Consumers drive change, and the better you understand the consumer, the easier it is to predict where the industry is headed. This helps agencies like yours save resources, time, and better serve your clients.
Join us in welcoming our new Director of Client Experience, Jonathan “Monty” Monterecy, to the ITC Tribe!
This is the Way he works.
Director of Client Experience, father, husband, COVID prisoner.
One word that describes how you like to work.
Current mobile device:
Dell XPS … something something.
Project(s) you’re currently working on:
Client Onboarding and training processes, department structure, power washing my fence.
Accomplishments you’re proud of:
My two kids, my wife, being chosen as a VMS/MIT Mentor for RI small business and entrepreneurs, traveling abroad alone, overcoming public speaking fears.
What are your goals for the next 12 months?
Improve client onboarding experience and streamline department processes.
What are your biggest professional challenges?
Prioritizing tasks, retaining employees, learning as much as I can as quickly as possible, putting the right people in the right seats on the bus.
What do you like most about your job?
Working with a diverse group of professionals, fixing what’s broken, and helping to provide a better overall ITC experience for our clients.
What technology, apps, or tools can’t you live without?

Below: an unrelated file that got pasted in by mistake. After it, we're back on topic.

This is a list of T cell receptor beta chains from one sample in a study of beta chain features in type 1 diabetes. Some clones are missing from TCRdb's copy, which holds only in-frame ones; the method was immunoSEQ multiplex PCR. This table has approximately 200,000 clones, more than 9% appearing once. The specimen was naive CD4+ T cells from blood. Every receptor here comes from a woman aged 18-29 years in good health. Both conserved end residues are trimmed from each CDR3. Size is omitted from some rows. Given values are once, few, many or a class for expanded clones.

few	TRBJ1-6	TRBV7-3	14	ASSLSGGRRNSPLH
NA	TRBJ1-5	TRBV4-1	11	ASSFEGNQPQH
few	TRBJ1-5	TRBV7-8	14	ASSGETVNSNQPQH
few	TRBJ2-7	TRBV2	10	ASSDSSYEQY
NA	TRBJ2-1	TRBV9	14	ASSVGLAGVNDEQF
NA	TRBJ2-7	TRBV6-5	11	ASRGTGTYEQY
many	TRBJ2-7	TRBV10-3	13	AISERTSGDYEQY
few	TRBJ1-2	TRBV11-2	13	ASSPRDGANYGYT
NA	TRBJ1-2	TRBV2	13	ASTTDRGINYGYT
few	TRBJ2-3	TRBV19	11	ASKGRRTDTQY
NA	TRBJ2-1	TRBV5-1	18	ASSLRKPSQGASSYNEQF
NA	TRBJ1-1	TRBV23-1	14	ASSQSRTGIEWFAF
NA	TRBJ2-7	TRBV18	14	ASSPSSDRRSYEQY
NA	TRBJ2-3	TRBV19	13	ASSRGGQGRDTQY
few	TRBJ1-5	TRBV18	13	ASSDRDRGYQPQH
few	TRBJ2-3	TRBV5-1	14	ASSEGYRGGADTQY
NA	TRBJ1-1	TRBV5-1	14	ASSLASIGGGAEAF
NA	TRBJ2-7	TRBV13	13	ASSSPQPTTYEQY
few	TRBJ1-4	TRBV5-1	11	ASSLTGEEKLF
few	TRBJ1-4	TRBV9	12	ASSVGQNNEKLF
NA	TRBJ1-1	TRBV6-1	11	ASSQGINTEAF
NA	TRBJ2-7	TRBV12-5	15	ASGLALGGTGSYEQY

Describe your workspace.
Backyard sunroom, working at a standing desk.
How do you manage your to-do list?
Clearly separate tasks by priority and time.
What’s your best time-saving tip or hack?
Use email Rules. Use email templates.
What’s the first thing you do when you get into the office?
Stretch, planks, and pushups (rinse repeat every 2 hours).
What do you listen to while working?
Spotify on Shuffle (60’s to 90’s everything).
What are you currently reading?
Nothing at the moment (I’m consumed with my 3-year-old and 8-month-old).
Coffee or tea?
Night owl or morning person?
What are you watching on Netflix right now?
The Boys season 2 on Prime.
What does a typical day look like for you?
Process documentation, team meetings and check-ins, helping with client issues, meeting new ITC team members.
What’s the best advice you’ve ever received?
Once you lick from the lollypop of mediocrity, you will suck forever. Surround yourself with smarter people. Duplicate yourself in order to move up. Give a sh**.
If you could switch jobs with someone, who would it be?
Dustin Johnson (Golfer).
POSTED SEPTEMBER 15, 2020 1:45 PM
|Advanced Email Metrics That Will Elevate Your Email Marketing
Email marketing is about the long haul. It's about building loyalty and improving conversion by cultivating a relationship.
Therefore, you should be looking at the effectiveness of your emails. How do you know if your email marketing is effective? The metrics.
Join Marketing Automation Expert Henna Javed on Thursday, September 17, at 12:00 p.m. CT for Advanced Email Metrics That Will Elevate Your Email Marketing. Use this link to register to attend. We'll see you there!
POSTED SEPTEMBER 11, 2020 12:02 PM